It Happened One Night (1934, Frank Capra)
!!! A+ FILM !!!
In just about every sense, It Happened One Night — the film that catapulted poverty row-era Columbia Pictures to a respectable force and the first film to sweep all major Academy Awards categories — is the archetypal Hollywood romantic comedy, the invention of a wing of populist culture. Its hazy, dreamlike devices and tropes are the distinct stuff of Tinseltown fantasy: the idealistic but subtly snobbish heiress (Claudette Colbert) who jumps ship to marry the boy her stuffy dad doesn’t like, crossing paths with hardened, drunken reporter (Clark Gable) who tails her for the story of the year.
Of course they fall in love; of course their banter and bickering, alternately elevated and natural in its unceasing wit, gives plenty of doubt to shake and shudder all their mutual stubbornness, of course the wedding’s ultimately off with the grinning approval of Daddy, and of bloody course the walls of Jericho will come down. It’s all in the cards, and it’s all supremely wonderful — not just because it’s so much more than a dated, hoary old stereotype of movie love but because it embodies that stereotype with such winning, feverish enthusiasm and completeness.
It’s really beside the point to view the film through its prism as the legendary Big Five Oscar winner, but it’s intriguing to note how considerably the film differs from its predecessors in the Best Picture category. It’s the first to explore a linear, economical, traditionally structured story — but in the grander scheme of romantic comedies from our modern perspective, it’s still a rather bold and unusual bit of storytelling. This must be one of the first major road movies, serving as a travelogue of sorts by boat, bus, train, finally hitchhiking by automobile.
We end up, then, with a film that beyond its ample humor and genuine romance gives a true sense of place and time that, unusually for an Academy Award winner of its day, makes no attempt to reach opulent territory or conjure up the past. It’s meant to happen now in an America it’s passionate about opening up and unfurling. You can feel the rainy streets, the rushed running about of the good-hearted people, the sounds and smells of dewy mornings along the side of the road. However much of it is a fabrication, it feels like a genuine exploration of the country, something to which few Hollywood pictures of the time even pretend to aspire. It’s strongly suggestive, even, of Alfred Hitchcock’s frenetic British films later in the decade, especially Young and Innocent, which seems to call back rather specifically to It Happened One Night with its constant sense of local color and affectionate display of unvarnished “characters,” used for comic relief or as plot devices but still treated with respect.
What’s more, it’s a testament to Frank Capra’s bottomless humanism, the same thing that’d sometimes get him into trouble for hinting at an excessive sentimentality that, frankly, I don’t think he copped to as often as legend would have it. But empathy scatters all over the screen in this film, and not even so much on the principal characters as on the background figures of Depression-era low-level workers, travelers, busboys, drivers, motel owners, funny annoying drunks. They serve the narrative, but they have their own function as well; they mirror ourselves on the screen, and Capra never condescends to them. What a delight it must have been to experience a version of Hollywood that believed in this sort of representation, and what a shame that this factor of Capra’s work — his unwavering belief in populism and the natural goodness embodied in those whose stories he told — has managed to remain so deeply unappreciated.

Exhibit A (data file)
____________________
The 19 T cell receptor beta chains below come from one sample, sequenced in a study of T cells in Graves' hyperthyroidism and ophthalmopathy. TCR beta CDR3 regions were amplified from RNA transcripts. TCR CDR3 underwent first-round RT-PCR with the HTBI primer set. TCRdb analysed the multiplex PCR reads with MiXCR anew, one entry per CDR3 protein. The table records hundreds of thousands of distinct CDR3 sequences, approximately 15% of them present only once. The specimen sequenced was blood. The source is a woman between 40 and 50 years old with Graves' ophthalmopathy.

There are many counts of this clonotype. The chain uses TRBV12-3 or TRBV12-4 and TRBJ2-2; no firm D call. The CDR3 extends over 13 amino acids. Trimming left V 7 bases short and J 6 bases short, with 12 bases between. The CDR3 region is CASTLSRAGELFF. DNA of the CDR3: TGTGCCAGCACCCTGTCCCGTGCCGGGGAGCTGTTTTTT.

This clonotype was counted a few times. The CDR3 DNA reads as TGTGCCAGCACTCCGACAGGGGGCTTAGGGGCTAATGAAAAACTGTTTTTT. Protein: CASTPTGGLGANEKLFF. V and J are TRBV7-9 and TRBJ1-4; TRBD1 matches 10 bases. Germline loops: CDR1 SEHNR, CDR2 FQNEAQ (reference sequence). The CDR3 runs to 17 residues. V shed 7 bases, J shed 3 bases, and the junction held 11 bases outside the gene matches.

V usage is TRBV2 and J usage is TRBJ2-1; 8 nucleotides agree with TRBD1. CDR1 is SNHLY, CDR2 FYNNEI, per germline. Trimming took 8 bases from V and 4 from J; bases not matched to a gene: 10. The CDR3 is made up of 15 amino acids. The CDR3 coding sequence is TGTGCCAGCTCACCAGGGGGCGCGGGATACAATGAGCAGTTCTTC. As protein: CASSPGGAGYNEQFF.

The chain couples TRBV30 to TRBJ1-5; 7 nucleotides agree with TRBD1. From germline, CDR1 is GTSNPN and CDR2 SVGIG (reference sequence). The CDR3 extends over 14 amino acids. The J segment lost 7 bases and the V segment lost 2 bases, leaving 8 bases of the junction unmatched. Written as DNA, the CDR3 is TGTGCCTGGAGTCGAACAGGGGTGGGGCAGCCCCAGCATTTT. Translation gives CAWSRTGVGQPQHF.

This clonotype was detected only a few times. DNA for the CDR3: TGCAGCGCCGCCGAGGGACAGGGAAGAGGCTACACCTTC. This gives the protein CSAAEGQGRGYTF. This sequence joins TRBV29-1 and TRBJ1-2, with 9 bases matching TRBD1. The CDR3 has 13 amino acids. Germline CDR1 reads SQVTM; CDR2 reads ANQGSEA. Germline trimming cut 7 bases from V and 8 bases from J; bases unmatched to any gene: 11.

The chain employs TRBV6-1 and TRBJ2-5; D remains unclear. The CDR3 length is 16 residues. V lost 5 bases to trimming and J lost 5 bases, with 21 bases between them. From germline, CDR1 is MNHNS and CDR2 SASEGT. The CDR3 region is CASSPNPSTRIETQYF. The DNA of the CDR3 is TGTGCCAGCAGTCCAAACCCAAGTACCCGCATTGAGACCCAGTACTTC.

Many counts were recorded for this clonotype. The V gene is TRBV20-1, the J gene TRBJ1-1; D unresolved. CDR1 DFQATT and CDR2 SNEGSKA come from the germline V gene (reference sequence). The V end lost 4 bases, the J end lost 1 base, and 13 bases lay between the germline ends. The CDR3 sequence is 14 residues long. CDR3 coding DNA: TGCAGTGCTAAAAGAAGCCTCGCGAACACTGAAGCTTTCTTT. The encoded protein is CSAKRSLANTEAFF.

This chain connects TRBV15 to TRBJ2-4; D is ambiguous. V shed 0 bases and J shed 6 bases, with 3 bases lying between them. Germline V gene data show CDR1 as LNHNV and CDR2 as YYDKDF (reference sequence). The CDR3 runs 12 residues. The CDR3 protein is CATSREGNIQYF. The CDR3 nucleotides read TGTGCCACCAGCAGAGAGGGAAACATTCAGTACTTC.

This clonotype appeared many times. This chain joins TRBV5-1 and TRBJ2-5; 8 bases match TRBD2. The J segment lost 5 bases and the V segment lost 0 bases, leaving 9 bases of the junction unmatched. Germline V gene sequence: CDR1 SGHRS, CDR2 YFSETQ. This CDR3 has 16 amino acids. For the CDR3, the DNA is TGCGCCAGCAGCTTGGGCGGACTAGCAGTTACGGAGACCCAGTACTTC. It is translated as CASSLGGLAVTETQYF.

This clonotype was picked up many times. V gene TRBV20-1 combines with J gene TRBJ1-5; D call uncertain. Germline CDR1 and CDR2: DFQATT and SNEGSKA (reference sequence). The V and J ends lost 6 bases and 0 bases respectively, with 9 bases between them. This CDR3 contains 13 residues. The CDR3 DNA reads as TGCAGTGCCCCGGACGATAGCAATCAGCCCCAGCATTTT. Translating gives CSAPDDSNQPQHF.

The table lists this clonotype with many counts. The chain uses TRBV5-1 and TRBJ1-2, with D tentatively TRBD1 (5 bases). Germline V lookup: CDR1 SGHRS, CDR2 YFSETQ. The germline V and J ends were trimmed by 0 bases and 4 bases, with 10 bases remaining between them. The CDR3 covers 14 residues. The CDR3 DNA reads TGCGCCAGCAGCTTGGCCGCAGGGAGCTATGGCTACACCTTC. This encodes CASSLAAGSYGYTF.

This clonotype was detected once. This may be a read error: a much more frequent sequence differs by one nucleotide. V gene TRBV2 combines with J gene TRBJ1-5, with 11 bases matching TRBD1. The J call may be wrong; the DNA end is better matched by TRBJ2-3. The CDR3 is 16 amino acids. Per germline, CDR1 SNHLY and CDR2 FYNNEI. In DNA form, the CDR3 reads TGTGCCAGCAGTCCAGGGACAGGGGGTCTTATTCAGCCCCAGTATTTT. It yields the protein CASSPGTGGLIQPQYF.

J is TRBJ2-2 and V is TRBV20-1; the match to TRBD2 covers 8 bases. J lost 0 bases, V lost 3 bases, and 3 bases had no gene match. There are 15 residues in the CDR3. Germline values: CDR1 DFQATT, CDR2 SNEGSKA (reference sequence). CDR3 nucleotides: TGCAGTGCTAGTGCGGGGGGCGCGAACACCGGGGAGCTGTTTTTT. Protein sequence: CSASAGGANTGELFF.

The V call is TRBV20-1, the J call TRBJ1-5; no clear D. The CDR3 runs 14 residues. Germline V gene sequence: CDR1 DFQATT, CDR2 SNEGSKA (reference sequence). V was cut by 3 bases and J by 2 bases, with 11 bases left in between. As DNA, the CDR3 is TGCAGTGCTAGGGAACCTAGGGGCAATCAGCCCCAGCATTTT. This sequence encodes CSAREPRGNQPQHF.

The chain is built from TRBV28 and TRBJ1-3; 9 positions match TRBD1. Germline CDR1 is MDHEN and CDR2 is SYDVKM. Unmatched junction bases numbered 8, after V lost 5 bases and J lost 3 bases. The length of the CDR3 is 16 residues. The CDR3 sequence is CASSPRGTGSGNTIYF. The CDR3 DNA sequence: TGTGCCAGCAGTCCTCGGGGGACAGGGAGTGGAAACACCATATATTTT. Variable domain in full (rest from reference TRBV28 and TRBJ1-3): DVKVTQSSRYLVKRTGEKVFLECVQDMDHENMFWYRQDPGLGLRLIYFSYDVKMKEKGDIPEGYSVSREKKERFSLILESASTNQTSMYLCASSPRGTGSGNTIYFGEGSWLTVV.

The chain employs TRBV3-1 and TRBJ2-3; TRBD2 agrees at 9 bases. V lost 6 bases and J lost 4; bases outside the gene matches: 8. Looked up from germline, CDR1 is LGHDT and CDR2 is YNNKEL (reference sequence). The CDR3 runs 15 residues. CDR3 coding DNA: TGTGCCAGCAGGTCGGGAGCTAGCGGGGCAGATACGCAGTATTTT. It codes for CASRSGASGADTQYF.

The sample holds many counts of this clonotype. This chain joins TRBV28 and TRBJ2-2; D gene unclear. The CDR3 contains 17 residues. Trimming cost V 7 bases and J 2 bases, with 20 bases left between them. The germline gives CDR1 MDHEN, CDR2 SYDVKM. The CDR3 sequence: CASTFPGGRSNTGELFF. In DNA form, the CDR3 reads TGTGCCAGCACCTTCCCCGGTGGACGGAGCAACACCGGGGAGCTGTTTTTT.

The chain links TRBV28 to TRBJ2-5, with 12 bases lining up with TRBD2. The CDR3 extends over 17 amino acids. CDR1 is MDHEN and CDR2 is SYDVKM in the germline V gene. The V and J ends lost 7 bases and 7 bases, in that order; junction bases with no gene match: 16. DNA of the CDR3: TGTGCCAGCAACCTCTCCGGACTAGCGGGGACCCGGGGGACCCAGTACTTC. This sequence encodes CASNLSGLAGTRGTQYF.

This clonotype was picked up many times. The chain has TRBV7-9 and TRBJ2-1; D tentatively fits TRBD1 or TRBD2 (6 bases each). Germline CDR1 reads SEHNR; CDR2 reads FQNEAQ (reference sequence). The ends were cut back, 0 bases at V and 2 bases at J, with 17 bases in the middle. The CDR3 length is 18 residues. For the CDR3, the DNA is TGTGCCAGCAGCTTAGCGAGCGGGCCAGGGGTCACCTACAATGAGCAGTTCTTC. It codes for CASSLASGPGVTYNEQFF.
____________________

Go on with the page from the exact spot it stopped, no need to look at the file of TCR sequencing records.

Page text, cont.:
The strong script couldn’t have landed in the hands of more capable performers than Gable and Colbert. Individually they each claimed to feel strong displeasure at being contracted out and shoved into the film, but you’d never know it from the immense sophistication and believability of both performances. Perhaps they felt comfortable or listless enough to make their evolving relationship, their gently traded screwball dialogue, seem more genuine that it ever typically does in movies like this. Capra’s desire for toned-down realism is an additional underrated element of his work, and while Happened strays far closer to moony summertime poem than to gritty naturalism, it enjoys a down-to-earth and lived-in manner that adds to its magic.
Capra was a pro by now, and he has little trouble making his contrasts of wide-open and confined spaces evocative and often quite lyrical. A few shots in the film are among the most beautiful he’d ever capture; the late campout sequences spring to mind, but don’t underestimate the scene in which the angry would-be couple stew in separate beds and the window casts an unforgivingly lovelorn light on them both. It’s all nonsense of course, just the movies being the movies, but you know in those moments exactly how that room feels: the mood, the discomfort, the lingering shadow of a pining love. It only exists as a two-dimensional film set, in Frank Capra’s mind, and of course in all of our hearts, those being inevitably the true subject of this still-as-splendid-as-ever film.